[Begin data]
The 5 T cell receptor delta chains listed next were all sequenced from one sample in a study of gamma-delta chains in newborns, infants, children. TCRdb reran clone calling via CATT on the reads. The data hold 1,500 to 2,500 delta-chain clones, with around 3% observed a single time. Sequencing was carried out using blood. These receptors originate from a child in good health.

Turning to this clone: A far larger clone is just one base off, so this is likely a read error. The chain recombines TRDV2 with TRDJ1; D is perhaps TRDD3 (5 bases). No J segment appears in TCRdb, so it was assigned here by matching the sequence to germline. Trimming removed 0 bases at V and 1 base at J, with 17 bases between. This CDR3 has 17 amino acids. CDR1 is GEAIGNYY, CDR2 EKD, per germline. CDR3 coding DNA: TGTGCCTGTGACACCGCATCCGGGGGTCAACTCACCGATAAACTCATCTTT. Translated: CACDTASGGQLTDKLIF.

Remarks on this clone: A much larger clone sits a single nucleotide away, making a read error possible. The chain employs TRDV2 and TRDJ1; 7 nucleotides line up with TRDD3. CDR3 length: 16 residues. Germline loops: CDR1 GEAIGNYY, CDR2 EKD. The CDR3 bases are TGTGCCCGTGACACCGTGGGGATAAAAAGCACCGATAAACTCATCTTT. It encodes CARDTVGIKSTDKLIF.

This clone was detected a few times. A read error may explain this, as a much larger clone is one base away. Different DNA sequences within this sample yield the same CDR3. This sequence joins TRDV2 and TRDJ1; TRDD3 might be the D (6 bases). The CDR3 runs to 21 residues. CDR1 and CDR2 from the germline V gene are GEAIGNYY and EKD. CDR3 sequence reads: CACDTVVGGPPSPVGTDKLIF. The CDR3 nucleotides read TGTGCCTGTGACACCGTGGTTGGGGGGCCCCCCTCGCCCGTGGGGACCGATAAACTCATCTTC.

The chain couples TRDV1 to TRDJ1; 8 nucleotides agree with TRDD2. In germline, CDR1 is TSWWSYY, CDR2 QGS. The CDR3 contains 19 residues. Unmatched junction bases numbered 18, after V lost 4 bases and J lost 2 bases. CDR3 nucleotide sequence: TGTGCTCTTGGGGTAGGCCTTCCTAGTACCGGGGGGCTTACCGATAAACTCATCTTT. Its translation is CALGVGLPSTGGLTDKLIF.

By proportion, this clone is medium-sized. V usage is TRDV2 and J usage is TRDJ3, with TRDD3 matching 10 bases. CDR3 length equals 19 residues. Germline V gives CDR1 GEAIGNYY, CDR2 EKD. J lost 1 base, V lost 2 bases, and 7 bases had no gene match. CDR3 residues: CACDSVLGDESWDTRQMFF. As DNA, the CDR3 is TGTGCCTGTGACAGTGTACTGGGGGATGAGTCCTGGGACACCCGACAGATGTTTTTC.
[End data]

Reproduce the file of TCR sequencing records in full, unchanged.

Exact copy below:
The 5 T cell receptor delta chains listed next were all sequenced from one sample in a study of gamma-delta chains in newborns, infants, children. TCRdb reran clone calling via CATT on the reads. The data hold 1,500 to 2,500 delta-chain clones, with around 3% observed a single time. Sequencing was carried out using blood. These receptors originate from a child in good health.

Turning to this clone: A far larger clone is just one base off, so this is likely a read error. The chain recombines TRDV2 with TRDJ1; D is perhaps TRDD3 (5 bases). No J segment appears in TCRdb, so it was assigned here by matching the sequence to germline. Trimming removed 0 bases at V and 1 base at J, with 17 bases between. This CDR3 has 17 amino acids. CDR1 is GEAIGNYY, CDR2 EKD, per germline. CDR3 coding DNA: TGTGCCTGTGACACCGCATCCGGGGGTCAACTCACCGATAAACTCATCTTT. Translated: CACDTASGGQLTDKLIF.

Remarks on this clone: A much larger clone sits a single nucleotide away, making a read error possible. The chain employs TRDV2 and TRDJ1; 7 nucleotides line up with TRDD3. CDR3 length: 16 residues. Germline loops: CDR1 GEAIGNYY, CDR2 EKD. The CDR3 bases are TGTGCCCGTGACACCGTGGGGATAAAAAGCACCGATAAACTCATCTTT. It encodes CARDTVGIKSTDKLIF.

This clone was detected a few times. A read error may explain this, as a much larger clone is one base away. Different DNA sequences within this sample yield the same CDR3. This sequence joins TRDV2 and TRDJ1; TRDD3 might be the D (6 bases). The CDR3 runs to 21 residues. CDR1 and CDR2 from the germline V gene are GEAIGNYY and EKD. CDR3 sequence reads: CACDTVVGGPPSPVGTDKLIF. The CDR3 nucleotides read TGTGCCTGTGACACCGTGGTTGGGGGGCCCCCCTCGCCCGTGGGGACCGATAAACTCATCTTC.

The chain couples TRDV1 to TRDJ1; 8 nucleotides agree with TRDD2. In germline, CDR1 is TSWWSYY, CDR2 QGS. The CDR3 contains 19 residues. Unmatched junction bases numbered 18, after V lost 4 bases and J lost 2 bases. CDR3 nucleotide sequence: TGTGCTCTTGGGGTAGGCCTTCCTAGTACCGGGGGGCTTACCGATAAACTCATCTTT. Its translation is CALGVGLPSTGGLTDKLIF.

By proportion, this clone is medium-sized. V usage is TRDV2 and J usage is TRDJ3, with TRDD3 matching 10 bases. CDR3 length equals 19 residues. Germline V gives CDR1 GEAIGNYY, CDR2 EKD. J lost 1 base, V lost 2 bases, and 7 bases had no gene match. CDR3 residues: CACDSVLGDESWDTRQMFF. As DNA, the CDR3 is TGTGCCTGTGACAGTGTACTGGGGGATGAGTCCTGGGACACCCGACAGATGTTTTTC.